Victor Butterfield had to fight hard, as we learn in this book, for this farsighted College Plan that would “connect the stovepipes”—the phrase we now use in a rapidly conflating world that is in urgent need of better ways to help once far-flung disparate beliefs learn how to converse and live peacefully together in our hyper-connected new “Webworld.”
In his high-windowed office on College Row, Butterfield suffered continual setbacks from faculty and administrators who argued that his urge to break old institutional and disciplinary barriers misallocated both ideas and finances. But he did succeed in establishing a new institute he called “exciting”—the Center for Advanced Studies, which brought world-famous scholars to campus.
Some faculty apparently resented the competition, but we neophytes had our minds and, we now know, our souls, opened because we had the privilege of sitting and conversing at the CAS with intellectual leaders—the powerful literary critic Edmund Wilson with his gentle piercing gaze as he sat in his desk chair; or Hannah Arendt, after listening to her informal talk assessing her own methods for assessing Eichmann as he sat in the dock in Jerusalem; or C.P. Snow after his talk about the trouble with the deep division he depicted in his border-crossing book, The Two Cultures and the Scientific Revolution.
Some faculty and administrators thought Butterfield’s College Plan was way too general or undisciplined; they seemed to feel safer with the familiar categories with which long established curricula divided up the world.
These differences continued beyond Butterfield’s retirement in 1967, and he would never live to see the recent reemergence of his vision under the presidency of Michael Roth ’78. Now four more colleges complement COL and CSS: the College of the Environment, the College of Film and the Moving Image, the College of East Asian Studies, and the College of Integrative Sciences.
Roth now speaks and writes eloquently of how the essence of Butterfield’s boundary-crossing colleges is an idea whose time has come, supporting a rebirth of liberal education now badly needed to resist economic and structural pressures on students to specialize too narrowly too soon.
And now well rooted, it’s still blossoming.
At the recent Wesleyan evening on Broadway for the smash hit (and hip-hop) musical Hamilton, by Lin-Manuel Miranda ’02, I ran into old friend and fellow COL alum Joe Fins ’82, M.D., M.A.C.P. (ask Google), who had expanded on his COL liberal arts grounding to become one of America’s leading medical ethicists.
He, too, had just been reading Dave Potts’ new book on Wesleyan’s history. We both remarked how it heightened our awareness of the exciting border-crossing experiences that rose from the core of Butterfield’s colleges idea and how that concept was even present in the events and spirit of that New York evening.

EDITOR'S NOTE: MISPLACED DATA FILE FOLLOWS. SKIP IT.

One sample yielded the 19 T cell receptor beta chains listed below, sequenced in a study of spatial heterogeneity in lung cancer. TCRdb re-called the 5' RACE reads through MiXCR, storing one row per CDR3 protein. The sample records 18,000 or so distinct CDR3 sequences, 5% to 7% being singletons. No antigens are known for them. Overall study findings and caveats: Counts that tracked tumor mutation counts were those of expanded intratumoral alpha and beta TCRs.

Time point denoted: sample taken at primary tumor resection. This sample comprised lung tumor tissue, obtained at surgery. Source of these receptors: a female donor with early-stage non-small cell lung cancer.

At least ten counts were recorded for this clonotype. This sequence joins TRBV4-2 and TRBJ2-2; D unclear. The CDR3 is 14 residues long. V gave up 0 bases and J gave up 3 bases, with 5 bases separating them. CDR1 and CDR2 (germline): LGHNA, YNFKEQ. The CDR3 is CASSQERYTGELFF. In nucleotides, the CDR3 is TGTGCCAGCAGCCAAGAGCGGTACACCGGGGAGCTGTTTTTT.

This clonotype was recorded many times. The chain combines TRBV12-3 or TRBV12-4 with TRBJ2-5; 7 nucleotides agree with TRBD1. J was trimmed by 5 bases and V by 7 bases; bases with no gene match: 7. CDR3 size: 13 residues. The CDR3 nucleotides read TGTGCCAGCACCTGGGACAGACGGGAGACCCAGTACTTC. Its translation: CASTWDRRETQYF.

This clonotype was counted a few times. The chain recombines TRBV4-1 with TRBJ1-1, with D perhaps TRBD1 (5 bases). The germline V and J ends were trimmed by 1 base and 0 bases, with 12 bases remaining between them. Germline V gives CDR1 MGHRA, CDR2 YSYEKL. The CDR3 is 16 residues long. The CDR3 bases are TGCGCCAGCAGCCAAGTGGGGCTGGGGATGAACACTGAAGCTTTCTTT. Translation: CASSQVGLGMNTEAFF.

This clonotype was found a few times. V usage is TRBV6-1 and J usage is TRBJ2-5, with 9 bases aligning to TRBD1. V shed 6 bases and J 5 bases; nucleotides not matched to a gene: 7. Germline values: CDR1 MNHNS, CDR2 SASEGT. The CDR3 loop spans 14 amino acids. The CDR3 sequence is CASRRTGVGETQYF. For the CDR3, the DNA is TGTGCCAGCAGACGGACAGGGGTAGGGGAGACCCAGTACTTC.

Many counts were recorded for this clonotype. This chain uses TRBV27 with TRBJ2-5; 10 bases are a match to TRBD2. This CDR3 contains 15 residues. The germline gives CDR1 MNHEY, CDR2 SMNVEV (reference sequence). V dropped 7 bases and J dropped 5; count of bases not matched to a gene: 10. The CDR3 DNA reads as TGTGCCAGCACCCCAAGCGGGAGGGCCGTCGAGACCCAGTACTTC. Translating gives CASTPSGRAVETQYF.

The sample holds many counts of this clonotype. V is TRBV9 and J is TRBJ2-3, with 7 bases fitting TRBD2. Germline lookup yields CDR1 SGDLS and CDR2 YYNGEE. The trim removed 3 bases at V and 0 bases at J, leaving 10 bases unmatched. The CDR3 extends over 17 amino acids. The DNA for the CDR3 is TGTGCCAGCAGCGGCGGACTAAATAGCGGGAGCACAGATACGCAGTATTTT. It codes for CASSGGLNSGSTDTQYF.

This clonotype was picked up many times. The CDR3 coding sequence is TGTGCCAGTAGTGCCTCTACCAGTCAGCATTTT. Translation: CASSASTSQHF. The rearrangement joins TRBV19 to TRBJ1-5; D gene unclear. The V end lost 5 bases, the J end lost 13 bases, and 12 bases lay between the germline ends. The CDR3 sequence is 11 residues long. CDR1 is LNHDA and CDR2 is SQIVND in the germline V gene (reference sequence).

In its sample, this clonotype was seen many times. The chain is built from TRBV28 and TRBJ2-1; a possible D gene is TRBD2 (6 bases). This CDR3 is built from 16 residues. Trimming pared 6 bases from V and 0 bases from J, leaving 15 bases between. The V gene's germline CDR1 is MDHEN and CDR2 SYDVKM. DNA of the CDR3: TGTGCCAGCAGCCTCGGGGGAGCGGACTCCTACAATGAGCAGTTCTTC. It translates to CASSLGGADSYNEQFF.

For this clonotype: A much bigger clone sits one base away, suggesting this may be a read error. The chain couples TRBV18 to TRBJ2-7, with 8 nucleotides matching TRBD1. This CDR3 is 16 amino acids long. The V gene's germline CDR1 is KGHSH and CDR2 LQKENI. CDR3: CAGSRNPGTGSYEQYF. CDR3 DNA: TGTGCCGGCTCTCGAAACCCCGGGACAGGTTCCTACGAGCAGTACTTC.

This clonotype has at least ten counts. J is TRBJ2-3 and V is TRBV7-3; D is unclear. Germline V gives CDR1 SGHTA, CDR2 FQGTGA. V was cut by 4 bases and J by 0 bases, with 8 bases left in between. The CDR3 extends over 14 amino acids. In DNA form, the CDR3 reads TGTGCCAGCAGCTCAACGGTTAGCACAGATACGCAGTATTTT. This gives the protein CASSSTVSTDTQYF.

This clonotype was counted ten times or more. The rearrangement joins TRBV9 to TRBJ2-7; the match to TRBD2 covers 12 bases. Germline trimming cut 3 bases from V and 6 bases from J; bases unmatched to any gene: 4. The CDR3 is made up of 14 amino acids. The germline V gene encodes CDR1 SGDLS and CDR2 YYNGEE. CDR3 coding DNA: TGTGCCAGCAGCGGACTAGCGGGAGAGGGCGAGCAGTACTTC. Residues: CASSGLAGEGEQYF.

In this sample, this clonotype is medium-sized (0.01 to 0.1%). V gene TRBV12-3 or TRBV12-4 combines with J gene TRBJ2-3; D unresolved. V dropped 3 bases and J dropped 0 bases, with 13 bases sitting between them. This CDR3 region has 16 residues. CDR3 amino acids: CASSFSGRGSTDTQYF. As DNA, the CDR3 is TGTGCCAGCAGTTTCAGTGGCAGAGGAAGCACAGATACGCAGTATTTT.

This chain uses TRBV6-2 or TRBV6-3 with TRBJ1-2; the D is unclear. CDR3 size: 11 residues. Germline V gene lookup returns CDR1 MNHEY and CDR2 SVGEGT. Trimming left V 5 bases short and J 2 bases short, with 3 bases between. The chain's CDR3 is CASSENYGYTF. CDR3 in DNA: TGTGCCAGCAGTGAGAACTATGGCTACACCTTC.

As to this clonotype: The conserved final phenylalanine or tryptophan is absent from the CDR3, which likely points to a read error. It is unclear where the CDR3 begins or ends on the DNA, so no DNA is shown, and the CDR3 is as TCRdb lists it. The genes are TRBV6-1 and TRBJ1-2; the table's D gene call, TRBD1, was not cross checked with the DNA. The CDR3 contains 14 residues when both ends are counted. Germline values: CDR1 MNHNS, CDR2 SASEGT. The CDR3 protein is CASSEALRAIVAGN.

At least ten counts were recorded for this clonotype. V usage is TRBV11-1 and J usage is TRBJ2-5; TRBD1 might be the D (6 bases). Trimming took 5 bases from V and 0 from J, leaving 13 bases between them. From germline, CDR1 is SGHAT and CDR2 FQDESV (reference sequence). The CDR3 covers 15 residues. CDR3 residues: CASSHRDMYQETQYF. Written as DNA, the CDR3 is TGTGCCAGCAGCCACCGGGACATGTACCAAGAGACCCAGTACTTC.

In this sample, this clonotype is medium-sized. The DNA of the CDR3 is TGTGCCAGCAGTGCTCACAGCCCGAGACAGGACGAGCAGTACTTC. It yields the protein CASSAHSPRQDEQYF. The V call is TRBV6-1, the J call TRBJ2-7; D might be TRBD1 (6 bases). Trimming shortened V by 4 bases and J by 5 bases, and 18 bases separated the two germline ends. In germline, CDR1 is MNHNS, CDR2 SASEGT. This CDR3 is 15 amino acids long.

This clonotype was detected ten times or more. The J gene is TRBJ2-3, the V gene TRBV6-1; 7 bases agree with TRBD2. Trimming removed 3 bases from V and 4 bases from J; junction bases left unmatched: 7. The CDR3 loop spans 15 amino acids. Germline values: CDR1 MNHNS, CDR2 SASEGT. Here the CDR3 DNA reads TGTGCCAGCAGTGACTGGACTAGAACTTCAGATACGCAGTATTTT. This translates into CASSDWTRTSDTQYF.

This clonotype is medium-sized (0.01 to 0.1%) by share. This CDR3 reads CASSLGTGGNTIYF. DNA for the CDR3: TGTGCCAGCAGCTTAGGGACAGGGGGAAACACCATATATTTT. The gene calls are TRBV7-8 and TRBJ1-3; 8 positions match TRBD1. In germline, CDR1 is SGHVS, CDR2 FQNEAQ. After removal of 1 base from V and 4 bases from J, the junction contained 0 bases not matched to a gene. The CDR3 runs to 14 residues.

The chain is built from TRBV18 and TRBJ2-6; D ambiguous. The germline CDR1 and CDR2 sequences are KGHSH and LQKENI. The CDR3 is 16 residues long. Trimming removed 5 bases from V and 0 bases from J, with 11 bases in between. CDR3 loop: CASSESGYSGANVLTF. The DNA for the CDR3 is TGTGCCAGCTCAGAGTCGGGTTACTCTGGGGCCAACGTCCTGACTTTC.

“Here’s a Wes alum,” Joe observed about Miranda, “who goes on vacation and reads the biography of a political figure and isn’t afraid to cross old category lines into a different genre, the Broadway musical!” And, we noted, expands that genre as well into hip-hop to gain this sub-genre’s special narrative and personalizing powers.
Joe reflected further on the exploratory COL nature of it all and on C.P. Snow’s Two Cultures: “There are no really interesting one-culture problems,” he said. “Really interesting problems involve at least two or three cultures.”
To say nothing, I responded, of Joe’s own new book. Rights Come to Mind: Brain Injury, Ethics, and the Struggle for Consciousness (Cambridge University Press) reports new ways to address the difficult questions for relatives and doctors trying to determine when consciousness of an apparently unresponsive patient may be truly gone.
At the risk of oversimplification, it too is about the need to cross boundaries, to detect enough connections between disparate parts of the brain to see them “conversing”—which brain-imaging science now suggests may be fairly taken as meaning the “person” is still conscious, not mindlessly vegetative, somehow “still there.”
There is more than one metaphor here—of the sort encouraged in COL seminars.
In a Reunion Weekend talk titled “Wesleyan: A Family History,” David Potts shared thoughts rooted in his two-volume history. He reported Butterfield’s observation that, “the college is in some real sense an organism.”
This implies it has some sort of DNA, some enduring unique personality.
What might “Wesleyanesque” mean?
Reading about Butterfield’s prophetic struggle to create colleges that would empower students to resist accepting too much “received wisdom” reminded me of a story told by Colin Campbell near the end of his Wesleyan presidency (1970–88). He had recently hosted the regional Accreditation Committee that makes periodic visits to colleges and universities to review their operations and, if all is well, reaffirm their good standing in the American education system.
The committee members had considerable perspective on the long-established characters and personalities of most institutions, he said, and could describe each succinctly.
President Campbell asked if there was some quality that would define Wesleyan’s essential character.
After some reflection, they said there was.
The one quality that captured Wesleyan for them, and for which it stood out, was actually a sort of paradox.
What defined the strong and enduring personality of Wesleyan, they said, was that it somehow resisted ever letting itself be defined.
Bill Blakemore ’65, a reporter since 1970 who covered wars, popes, arts, sciences, education and other stories for ABC News, now lectures and reports on global warming, journalism, and the cinematic art of Stanley Kubrick.